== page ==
NSU students, particularly those involved as members or in executive positions in organizations, have expressed their concern over the space available for reservation to hold events, activities and meetings on campus.
Due to limited room availability at certain times in the day, some organizations have had trouble finding space when they requested it.
Alex Lopez, president of the Undergraduate Student Government Association (USGA), said that this concern is not particularly new.
“We actually presented this issue to President Hanbury and Dean Williams at our semesterly dinner with them,” said Lopez. “It was also brought up at the town hall. Dean Williams even said [to President Hanbury], ‘we need more space.’”
He also mentioned that this problem seems to increase more in the winter semester, due to the necessity of rooms required to conduct Shark Preview interviews and events.
“We talked about creating a task force of students to go around campus at different times and see what rooms are available on a consistent basis, and if they’re available, why aren’t we using them or why aren’t we being told to use them?” explained Lopez.
The university has been made aware of this issue, and various offices are working to combat it. One such effort is a multipurpose space that will be built in the new residence hall, which is on target to open in fall of 2019.
“I think the students will like that [the new residence hall] will have more programmatic space, and we were very intentional about that. Dr. Hanbury has been exceptionally responsive to the limited program space on campus,” said Aarika Camp, associate dean of student services and adjunct faculty member in the College of Arts, Humanities and Social Sciences and Fischler College of Education. “We’re looking at a huge multi purpose room, we’re looking at smaller study rooms, just because right now it’s a challenge to find a space that’s not as big as the arena or Miniaci… but just for a hundred people.”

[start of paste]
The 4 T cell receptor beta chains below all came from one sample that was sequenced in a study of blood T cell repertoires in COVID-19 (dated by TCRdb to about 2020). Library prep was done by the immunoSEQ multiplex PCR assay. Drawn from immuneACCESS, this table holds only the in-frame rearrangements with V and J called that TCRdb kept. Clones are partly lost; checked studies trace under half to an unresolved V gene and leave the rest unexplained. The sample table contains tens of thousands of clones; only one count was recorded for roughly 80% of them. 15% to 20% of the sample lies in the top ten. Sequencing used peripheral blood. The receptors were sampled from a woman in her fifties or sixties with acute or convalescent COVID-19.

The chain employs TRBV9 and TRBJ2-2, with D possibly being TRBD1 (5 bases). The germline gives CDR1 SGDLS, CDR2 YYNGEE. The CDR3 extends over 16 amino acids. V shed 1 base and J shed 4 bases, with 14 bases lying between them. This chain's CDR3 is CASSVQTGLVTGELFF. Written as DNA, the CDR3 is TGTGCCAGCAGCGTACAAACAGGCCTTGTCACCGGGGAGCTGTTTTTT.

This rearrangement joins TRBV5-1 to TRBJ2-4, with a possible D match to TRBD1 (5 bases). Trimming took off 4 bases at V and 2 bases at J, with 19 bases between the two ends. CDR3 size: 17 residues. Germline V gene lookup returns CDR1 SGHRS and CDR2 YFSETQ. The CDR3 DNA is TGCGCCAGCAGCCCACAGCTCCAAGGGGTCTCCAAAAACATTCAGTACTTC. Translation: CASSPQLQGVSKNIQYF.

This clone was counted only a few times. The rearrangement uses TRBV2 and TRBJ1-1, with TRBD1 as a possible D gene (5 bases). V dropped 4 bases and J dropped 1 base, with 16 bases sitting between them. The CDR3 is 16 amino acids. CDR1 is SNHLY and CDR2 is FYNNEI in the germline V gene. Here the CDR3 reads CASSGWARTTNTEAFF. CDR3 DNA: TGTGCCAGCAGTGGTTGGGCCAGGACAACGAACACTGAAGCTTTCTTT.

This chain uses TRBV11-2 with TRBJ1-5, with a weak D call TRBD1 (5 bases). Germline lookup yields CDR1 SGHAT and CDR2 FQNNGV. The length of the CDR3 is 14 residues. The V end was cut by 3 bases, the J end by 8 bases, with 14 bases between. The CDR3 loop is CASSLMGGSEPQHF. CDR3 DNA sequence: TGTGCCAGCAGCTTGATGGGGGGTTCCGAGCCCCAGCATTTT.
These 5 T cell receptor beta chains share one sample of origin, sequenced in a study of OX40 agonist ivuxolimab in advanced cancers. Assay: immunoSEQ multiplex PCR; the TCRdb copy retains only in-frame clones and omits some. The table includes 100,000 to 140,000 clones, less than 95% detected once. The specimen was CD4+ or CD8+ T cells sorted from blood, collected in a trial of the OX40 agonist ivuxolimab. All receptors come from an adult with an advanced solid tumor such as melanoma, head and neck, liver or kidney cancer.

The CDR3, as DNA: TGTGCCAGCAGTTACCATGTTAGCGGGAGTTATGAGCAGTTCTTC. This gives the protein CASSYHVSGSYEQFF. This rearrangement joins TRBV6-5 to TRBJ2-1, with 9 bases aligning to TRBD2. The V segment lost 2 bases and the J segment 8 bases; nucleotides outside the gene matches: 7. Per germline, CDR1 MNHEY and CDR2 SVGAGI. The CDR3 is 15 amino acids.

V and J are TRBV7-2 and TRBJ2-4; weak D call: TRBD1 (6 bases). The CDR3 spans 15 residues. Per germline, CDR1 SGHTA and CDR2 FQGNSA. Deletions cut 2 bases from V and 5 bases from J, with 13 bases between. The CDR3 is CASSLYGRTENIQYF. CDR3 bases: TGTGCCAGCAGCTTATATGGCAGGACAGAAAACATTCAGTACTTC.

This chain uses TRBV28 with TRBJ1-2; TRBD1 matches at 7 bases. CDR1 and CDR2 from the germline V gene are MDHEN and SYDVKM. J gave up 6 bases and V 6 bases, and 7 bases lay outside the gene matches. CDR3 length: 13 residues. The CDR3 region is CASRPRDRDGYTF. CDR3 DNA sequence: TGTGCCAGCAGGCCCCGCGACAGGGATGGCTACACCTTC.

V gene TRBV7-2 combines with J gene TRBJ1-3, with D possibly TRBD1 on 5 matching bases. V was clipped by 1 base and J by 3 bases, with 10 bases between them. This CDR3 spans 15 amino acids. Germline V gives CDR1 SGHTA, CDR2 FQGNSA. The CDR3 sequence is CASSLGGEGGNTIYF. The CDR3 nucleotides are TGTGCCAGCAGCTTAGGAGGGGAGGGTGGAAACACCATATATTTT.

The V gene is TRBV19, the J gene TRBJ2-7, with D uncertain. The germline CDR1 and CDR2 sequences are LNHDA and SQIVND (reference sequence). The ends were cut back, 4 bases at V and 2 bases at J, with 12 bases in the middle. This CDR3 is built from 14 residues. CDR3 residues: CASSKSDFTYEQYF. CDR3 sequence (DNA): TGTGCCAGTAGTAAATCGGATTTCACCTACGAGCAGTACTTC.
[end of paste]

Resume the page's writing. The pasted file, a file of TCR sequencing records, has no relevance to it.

Daniel Alfonso, vice president of facilities management, said that the university is also looking into adapting existing spaces for student use.
“We heard the complaints,” said Alfonso. “We have been looking at space options that we want to convert into space that can be used for various uses.”
The second floor of the UC, on the north end by the stairwell, as well as the north end by the desk on the first floor, were both places Alfonso said they were looking into opening for reservation by student organizations.
Lopez also brought up the idea of possibly implementing a technological system that would show students what rooms are available at what dates and times, similar to reserving a seat on an airplane.
“Why can’t we have something like [a smart selection system] — as long as it’s before the 10 business days? It’s been frustrating for me that I’ve been going back and forth for two and a half weeks [trying to find a room that’s available],” said Alfonso. “I can’t see what’s open and I’m sending blind spots. We need something where you put in the date, put in the time and it shows what’s open.”
Alfonso also said he would be open to the idea of looking into this further in the future, and believes it could benefit students, although it would take time and money to implement.
Both Lopez and Bobby Borgmann, director of campus life and student engagement, said that they are hopeful that this lack of space will not hinder student organizations from forming or meeting in the future.
“I wouldn’t say it’s discouraging students from starting clubs,” said Borgmann. “But I think it may discourage students from having events, just because the spaces that they want may not be available. I know that there have been issues with outside organizations reserving space on campus, which doesn’t go through us.”
If an organization sees a room they wanted to reserve empty at the time of their event when they were told they could not use it, they are encouraged by Lopez to bring it up. Occasionally, other organizations may cancel their events and that information may not be relayed to others.
Lopez said, “Students should bring concerns with specific instances to SGA.”
In the future, Borgmann said that students should try to reserve their rooms as far ahead of time as possible, and to reach out to respective offices with their concerns.
“Sometimes the ideal date and the ideal space that students want is already taken. Most times, it’s out of our control,” he explained.